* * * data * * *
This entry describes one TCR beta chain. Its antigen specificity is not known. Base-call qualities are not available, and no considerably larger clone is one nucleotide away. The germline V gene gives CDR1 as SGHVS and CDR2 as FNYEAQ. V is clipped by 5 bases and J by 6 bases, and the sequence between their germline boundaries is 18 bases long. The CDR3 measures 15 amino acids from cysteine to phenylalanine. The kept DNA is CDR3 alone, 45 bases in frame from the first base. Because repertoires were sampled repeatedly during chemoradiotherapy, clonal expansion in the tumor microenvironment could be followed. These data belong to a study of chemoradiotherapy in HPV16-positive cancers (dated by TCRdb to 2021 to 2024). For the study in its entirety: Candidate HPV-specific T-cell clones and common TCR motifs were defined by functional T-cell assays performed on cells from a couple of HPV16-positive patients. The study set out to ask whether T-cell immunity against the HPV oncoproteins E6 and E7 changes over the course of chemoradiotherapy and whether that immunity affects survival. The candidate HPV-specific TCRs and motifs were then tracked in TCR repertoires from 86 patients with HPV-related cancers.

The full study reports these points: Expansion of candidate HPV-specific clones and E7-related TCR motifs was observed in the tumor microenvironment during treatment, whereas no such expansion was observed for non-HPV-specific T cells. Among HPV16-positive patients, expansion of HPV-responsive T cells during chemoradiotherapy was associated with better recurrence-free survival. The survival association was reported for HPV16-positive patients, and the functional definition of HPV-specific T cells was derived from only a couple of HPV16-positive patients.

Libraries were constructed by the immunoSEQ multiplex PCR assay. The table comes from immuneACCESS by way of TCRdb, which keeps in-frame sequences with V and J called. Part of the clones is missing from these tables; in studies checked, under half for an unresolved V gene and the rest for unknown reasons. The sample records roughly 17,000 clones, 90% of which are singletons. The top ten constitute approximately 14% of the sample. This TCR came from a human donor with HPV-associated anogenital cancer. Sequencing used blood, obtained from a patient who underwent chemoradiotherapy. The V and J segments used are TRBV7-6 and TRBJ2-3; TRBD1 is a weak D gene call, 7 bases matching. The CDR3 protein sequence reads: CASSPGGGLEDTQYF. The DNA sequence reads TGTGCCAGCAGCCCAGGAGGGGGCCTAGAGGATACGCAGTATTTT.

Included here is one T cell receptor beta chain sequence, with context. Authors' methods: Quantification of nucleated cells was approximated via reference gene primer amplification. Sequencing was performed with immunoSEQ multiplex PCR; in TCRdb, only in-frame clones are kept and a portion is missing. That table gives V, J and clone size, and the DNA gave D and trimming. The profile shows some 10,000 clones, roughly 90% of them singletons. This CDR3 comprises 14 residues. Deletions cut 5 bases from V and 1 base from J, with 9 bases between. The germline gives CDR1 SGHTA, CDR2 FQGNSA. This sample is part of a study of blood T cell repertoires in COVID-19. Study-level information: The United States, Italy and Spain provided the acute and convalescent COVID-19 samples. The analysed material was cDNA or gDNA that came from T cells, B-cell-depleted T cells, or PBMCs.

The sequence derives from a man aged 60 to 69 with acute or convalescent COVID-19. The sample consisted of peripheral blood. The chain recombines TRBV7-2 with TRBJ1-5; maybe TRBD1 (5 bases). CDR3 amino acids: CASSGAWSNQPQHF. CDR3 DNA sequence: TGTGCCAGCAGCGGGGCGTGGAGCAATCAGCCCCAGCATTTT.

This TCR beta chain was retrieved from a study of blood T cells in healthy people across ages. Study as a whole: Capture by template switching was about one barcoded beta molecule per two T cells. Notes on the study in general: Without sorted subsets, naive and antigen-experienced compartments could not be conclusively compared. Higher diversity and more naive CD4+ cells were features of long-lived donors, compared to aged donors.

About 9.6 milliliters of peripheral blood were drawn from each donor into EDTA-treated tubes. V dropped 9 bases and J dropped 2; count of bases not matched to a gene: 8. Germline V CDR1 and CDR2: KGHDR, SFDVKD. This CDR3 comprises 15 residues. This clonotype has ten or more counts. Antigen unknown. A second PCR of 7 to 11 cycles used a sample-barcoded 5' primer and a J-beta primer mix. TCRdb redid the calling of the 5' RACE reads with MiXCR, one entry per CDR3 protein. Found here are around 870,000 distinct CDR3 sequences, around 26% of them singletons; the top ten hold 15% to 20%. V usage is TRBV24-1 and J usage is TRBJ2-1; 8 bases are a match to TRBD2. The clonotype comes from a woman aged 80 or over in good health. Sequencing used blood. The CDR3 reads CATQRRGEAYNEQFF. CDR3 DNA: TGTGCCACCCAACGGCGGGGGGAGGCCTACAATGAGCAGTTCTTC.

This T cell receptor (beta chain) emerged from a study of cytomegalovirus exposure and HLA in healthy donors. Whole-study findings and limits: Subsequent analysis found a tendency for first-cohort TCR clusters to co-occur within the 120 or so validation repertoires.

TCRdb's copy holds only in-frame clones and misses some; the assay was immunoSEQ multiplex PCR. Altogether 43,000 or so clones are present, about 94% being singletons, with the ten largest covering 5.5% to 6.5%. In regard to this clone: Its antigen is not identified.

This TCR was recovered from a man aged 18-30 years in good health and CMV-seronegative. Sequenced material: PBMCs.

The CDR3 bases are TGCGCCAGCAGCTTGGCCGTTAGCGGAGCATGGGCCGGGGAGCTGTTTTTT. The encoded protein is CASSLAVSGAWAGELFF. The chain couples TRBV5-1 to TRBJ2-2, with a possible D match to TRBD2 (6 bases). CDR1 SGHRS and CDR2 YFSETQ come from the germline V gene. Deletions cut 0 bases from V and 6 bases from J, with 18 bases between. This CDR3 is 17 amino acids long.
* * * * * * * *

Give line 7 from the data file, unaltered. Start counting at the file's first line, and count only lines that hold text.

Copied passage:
About 9.6 milliliters of peripheral blood were drawn from each donor into EDTA-treated tubes. V dropped 9 bases and J dropped 2; count of bases not matched to a gene: 8. Germline V CDR1 and CDR2: KGHDR, SFDVKD. This CDR3 comprises 15 residues. This clonotype has ten or more counts. Antigen unknown. A second PCR of 7 to 11 cycles used a sample-barcoded 5' primer and a J-beta primer mix. TCRdb redid the calling of the 5' RACE reads with MiXCR, one entry per CDR3 protein. Found here are around 870,000 distinct CDR3 sequences, around 26% of them singletons; the top ten hold 15% to 20%. V usage is TRBV24-1 and J usage is TRBJ2-1; 8 bases are a match to TRBD2. The clonotype comes from a woman aged 80 or over in good health. Sequencing used blood. The CDR3 reads CATQRRGEAYNEQFF. CDR3 DNA: TGTGCCACCCAACGGCGGGGGGAGGCCTACAATGAGCAGTTCTTC.